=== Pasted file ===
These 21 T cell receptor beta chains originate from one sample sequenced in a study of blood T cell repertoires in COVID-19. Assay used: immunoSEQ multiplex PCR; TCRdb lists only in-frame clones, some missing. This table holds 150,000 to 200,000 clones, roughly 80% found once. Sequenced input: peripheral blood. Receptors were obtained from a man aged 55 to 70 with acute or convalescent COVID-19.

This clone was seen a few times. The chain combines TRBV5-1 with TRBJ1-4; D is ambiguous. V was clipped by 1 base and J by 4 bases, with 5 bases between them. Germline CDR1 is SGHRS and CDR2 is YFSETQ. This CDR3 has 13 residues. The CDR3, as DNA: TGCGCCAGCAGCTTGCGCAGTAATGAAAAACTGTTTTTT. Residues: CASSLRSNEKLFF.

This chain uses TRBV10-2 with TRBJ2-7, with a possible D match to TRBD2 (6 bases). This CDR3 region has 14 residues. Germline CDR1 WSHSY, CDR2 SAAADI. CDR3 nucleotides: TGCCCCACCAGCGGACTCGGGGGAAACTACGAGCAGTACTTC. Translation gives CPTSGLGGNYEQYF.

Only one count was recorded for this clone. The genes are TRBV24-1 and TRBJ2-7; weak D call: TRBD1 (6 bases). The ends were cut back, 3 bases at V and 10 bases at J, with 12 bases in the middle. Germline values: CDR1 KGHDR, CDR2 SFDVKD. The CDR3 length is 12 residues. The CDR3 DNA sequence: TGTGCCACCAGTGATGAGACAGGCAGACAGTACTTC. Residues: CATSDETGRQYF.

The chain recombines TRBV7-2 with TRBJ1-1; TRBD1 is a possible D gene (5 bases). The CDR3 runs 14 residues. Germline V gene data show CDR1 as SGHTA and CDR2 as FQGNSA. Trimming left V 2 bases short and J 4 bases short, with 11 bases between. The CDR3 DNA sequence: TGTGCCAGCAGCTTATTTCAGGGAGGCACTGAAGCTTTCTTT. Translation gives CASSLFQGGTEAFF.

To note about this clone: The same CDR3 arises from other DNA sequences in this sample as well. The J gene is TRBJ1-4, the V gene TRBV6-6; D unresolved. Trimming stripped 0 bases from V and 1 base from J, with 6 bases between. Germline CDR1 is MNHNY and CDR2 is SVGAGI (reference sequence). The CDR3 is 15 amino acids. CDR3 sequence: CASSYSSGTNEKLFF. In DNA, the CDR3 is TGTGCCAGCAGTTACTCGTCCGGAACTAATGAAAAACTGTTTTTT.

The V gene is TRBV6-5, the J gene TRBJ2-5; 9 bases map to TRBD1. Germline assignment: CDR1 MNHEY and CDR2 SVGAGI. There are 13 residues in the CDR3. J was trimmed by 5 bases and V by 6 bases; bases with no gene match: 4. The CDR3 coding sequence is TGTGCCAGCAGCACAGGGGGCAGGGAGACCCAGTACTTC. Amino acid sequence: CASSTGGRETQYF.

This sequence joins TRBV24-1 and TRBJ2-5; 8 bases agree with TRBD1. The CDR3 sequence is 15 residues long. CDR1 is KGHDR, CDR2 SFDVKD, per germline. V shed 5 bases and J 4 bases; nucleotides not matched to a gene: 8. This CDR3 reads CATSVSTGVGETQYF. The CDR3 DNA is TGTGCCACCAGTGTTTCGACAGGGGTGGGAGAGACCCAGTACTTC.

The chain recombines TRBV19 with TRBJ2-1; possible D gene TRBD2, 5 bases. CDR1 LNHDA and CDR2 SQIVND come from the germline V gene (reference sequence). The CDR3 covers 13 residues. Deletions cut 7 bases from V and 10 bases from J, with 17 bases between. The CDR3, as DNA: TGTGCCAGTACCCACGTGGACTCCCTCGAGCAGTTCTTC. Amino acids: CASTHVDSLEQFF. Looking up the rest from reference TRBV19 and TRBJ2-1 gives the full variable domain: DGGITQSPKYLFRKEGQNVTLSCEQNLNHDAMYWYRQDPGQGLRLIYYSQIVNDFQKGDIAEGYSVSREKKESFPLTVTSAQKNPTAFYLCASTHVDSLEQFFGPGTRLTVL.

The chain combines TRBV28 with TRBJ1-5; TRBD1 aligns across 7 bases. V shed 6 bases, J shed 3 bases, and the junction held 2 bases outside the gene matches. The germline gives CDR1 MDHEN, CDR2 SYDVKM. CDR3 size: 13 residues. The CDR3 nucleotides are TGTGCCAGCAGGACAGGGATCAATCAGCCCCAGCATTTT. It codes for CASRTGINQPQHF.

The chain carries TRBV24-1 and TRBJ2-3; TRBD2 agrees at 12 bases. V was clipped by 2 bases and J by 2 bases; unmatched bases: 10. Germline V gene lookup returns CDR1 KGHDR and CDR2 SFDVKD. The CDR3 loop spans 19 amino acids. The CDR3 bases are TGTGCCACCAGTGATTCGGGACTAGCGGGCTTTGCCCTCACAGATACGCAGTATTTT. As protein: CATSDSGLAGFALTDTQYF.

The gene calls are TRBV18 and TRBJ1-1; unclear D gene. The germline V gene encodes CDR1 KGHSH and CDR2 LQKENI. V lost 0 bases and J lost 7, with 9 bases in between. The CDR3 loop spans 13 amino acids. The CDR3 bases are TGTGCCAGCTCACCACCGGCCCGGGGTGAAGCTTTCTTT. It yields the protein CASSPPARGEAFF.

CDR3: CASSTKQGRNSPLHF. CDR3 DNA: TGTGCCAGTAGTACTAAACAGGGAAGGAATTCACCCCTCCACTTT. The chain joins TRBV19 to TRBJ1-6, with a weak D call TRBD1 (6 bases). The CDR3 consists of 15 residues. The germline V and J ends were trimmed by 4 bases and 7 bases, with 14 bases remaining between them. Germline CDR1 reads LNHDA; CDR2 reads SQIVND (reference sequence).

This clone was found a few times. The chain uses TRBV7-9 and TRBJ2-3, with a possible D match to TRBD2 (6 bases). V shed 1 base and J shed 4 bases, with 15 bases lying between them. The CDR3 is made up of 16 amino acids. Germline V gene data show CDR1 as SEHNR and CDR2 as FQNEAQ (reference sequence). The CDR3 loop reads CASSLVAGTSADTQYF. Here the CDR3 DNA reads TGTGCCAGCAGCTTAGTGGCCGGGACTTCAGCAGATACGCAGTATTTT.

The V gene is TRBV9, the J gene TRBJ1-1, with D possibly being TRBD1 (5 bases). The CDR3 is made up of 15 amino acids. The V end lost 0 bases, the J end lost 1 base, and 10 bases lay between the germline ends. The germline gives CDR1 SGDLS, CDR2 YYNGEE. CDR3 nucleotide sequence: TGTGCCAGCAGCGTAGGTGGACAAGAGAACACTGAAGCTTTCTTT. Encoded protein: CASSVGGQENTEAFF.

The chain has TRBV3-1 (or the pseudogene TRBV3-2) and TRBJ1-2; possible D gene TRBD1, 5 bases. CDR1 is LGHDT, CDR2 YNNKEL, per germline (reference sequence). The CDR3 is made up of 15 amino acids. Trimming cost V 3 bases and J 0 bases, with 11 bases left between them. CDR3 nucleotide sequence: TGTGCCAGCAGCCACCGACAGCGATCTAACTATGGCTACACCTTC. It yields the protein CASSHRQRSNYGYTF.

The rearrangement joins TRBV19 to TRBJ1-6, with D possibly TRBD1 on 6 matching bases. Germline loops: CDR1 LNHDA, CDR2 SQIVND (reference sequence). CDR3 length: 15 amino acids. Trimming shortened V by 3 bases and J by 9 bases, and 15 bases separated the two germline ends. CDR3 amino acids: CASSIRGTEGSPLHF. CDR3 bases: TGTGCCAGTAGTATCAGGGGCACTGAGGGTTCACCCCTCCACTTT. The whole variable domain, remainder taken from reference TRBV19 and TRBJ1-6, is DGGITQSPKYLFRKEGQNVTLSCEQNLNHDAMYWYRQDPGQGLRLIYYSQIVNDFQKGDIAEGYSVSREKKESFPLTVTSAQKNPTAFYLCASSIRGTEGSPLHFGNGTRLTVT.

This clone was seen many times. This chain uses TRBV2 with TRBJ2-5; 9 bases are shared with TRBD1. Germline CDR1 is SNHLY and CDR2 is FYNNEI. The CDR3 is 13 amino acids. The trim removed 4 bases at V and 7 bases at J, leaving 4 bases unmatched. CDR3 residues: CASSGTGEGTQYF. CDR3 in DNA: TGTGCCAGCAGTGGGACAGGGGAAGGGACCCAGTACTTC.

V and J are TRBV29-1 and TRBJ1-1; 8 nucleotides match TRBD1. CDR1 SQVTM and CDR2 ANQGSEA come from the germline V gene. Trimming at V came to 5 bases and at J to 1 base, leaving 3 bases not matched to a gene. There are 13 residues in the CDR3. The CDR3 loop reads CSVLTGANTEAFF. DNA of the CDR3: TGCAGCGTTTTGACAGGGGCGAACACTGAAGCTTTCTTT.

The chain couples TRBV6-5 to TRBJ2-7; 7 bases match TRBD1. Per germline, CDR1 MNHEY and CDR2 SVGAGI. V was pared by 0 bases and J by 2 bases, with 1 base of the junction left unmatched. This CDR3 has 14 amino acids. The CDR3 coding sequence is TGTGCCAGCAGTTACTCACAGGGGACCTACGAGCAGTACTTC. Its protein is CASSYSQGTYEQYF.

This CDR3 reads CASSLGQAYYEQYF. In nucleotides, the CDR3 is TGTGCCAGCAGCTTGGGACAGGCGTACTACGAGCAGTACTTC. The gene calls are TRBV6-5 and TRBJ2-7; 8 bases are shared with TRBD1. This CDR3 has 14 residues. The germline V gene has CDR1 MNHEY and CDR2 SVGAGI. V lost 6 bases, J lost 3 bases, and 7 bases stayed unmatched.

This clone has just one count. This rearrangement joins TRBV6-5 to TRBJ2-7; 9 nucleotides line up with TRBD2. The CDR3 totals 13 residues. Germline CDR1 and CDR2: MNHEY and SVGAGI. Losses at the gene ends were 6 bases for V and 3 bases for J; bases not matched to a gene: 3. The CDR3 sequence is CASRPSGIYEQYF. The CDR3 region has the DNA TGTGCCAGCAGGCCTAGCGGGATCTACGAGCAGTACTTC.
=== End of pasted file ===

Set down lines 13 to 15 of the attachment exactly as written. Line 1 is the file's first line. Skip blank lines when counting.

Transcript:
CDR3: CASSTKQGRNSPLHF. CDR3 DNA: TGTGCCAGTAGTACTAAACAGGGAAGGAATTCACCCCTCCACTTT. The chain joins TRBV19 to TRBJ1-6, with a weak D call TRBD1 (6 bases). The CDR3 consists of 15 residues. The germline V and J ends were trimmed by 4 bases and 7 bases, with 14 bases remaining between them. Germline CDR1 reads LNHDA; CDR2 reads SQIVND (reference sequence).

This clone was found a few times. The chain uses TRBV7-9 and TRBJ2-3, with a possible D match to TRBD2 (6 bases). V shed 1 base and J shed 4 bases, with 15 bases lying between them. The CDR3 is made up of 16 amino acids. Germline V gene data show CDR1 as SEHNR and CDR2 as FQNEAQ (reference sequence). The CDR3 loop reads CASSLVAGTSADTQYF. Here the CDR3 DNA reads TGTGCCAGCAGCTTAGTGGCCGGGACTTCAGCAGATACGCAGTATTTT.

The V gene is TRBV9, the J gene TRBJ1-1, with D possibly being TRBD1 (5 bases). The CDR3 is made up of 15 amino acids. The V end lost 0 bases, the J end lost 1 base, and 10 bases lay between the germline ends. The germline gives CDR1 SGDLS, CDR2 YYNGEE. CDR3 nucleotide sequence: TGTGCCAGCAGCGTAGGTGGACAAGAGAACACTGAAGCTTTCTTT. Encoded protein: CASSVGGQENTEAFF.